5th and 6th class students from local Tallaght schools will be invited to visit the library for a presentation and a tour of the exhibition.

For further information, please contact Síle Coleman or Michael Keyes at the County Library, Tallaght on 01 4620073 or localstudies@sdublincoco.ie

Some more retro technology – with a Christmas connection

Lantern slides originated in the 17th Century and were originally hand pained images which were placed into a primitive wooden projection box and viewed in succession in order to narrate a story. They were a very early form of cinema which by the mid-1800s, with the advent of photography, had evolved to the stage where real-life scenes could be reproduced on glass and displayed.

These could be hand-tinted for added realism and the resulting slide show would have been an immersive experience using what was then cutting-edge technology in an era when newspapers contained only text, and books were a luxury few could afford.

In Local Studies  we have a historic collection of photographs of the Holy Land dating from 1908 and these were shown in Clondalkin Carnegie Library on the occasion of its opening in 1911. The names of the locations are a roll-call of famous Biblical locations.

framed

Lantern slide showing paper frame and handwritten caption

 

Taken in 1908, these images show the people and views of the Holy Land appearing virtually unchanged in 2,000 years. It is not too hard to imagine the Holy Family wandering these streets in search of accommodation.

004_bethlehem

View of Bethlehem

 

006_site-of-the-angels-appearance-to-the-shepherds

The site of the Angel’s appearance to the shepherds

040_a-jerusalem-jew

Titled “A Jerusalem Jew”

042_an-arab-shop-jerusalem

An Arab shop

 

Other slides include views of locations associated with Easter including the Garden of Gethsemane and the Mount of Olives which we will return to at a later date.

One view in particular is particularly poignant – the very first photograph of the ancient Monumental Arch of Palmyra which was built in the 3rd Century and is seen here in its original form before it was restored in the 1930s. It was destroyed by Islamist Militants in October 2015.

 

080_palmyra

Triumphal Arch, Palmyra.

 

Click HERE to see the entire collection.

New on Source – Rare stereoscopic photos of WWI

Just in and newly digitised, Local Studies have loaded onto our Source digital archive a set of Stereograph images from World War 1.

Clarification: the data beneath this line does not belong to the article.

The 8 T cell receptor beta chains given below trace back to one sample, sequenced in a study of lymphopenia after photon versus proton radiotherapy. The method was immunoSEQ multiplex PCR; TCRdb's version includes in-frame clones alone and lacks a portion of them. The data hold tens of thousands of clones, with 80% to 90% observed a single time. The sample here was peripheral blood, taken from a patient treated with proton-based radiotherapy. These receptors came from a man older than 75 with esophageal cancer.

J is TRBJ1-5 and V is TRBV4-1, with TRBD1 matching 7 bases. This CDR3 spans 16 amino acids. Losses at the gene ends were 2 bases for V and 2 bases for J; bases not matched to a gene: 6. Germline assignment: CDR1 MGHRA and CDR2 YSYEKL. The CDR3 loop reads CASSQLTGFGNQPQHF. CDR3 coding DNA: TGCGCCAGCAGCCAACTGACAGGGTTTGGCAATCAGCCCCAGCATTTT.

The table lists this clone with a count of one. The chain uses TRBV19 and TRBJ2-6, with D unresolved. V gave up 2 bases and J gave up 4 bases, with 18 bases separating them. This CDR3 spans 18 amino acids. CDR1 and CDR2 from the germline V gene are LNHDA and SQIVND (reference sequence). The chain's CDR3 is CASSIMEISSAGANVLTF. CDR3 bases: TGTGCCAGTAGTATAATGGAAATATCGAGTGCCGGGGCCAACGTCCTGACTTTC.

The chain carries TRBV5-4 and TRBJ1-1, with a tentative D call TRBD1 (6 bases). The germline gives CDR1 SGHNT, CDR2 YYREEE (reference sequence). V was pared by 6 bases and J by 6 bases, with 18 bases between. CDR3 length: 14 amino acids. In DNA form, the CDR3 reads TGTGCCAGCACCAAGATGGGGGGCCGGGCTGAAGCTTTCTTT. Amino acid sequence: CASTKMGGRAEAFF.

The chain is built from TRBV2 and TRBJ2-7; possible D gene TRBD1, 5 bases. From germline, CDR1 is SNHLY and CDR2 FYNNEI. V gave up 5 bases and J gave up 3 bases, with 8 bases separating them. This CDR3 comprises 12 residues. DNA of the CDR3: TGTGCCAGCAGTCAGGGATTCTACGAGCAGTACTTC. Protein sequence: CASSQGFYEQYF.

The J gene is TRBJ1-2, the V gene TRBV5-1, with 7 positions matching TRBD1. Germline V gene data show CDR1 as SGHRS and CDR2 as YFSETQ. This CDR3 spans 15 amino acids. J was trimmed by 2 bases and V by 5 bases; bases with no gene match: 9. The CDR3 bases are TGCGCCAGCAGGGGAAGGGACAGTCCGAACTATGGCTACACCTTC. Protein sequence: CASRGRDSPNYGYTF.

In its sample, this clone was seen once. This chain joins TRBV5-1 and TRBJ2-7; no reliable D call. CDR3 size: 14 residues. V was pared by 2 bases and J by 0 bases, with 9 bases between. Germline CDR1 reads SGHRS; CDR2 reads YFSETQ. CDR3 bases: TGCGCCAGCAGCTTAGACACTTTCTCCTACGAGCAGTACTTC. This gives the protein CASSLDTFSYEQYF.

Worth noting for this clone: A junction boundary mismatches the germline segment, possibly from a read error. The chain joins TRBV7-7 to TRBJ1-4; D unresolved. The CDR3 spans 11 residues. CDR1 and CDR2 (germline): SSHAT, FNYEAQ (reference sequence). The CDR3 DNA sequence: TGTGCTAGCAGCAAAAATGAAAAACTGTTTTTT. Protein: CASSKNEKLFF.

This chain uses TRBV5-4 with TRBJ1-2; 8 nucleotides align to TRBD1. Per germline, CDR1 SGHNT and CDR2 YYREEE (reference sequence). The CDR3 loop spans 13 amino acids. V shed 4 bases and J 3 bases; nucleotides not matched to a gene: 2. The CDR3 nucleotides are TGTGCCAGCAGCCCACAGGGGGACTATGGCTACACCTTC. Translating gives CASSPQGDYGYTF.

ypres2

Originally intended to be viewed through a stereoscope, stereograph images were taken using a camera with three lenses in a triangular formation. The lens at the top provided a view of the scene for the photographer to help with the composition of the photo, while the two lenses below took two photographs from very slightly differing angles.

Viewing the resulting photographs through a stereoscope, the user would be able to “merge” the two images by looking through the viewer’s lenses – effectively recreating the three dimensional effect originally captured by the two cameras.

Stereographs had two eras of popularity. The first was in the 1850s and 60s. They became popular again in the late 1890s, lasting for the duration of the First World War and declining again after its end.

This particular set of images was taken and published by Hilton DeWitt Girdwood under the trademark of “Realistic Travels”. The set contains images from many different conflict locations – not only France and Belgium, but Gallipoli, Jerusalem, Baghdad and Egypt also make an appearance. Some images were disapproved of by the British government. Not because of the graphic nature of some of them, but because they had been staged by Girdwood. It was feared that staging of photographs could undermine the “authenticity” of war reporting in general.

All of the photographs were all taken in the field – even the staged ones.

See if you can guess why this one must have been staged:

wm_81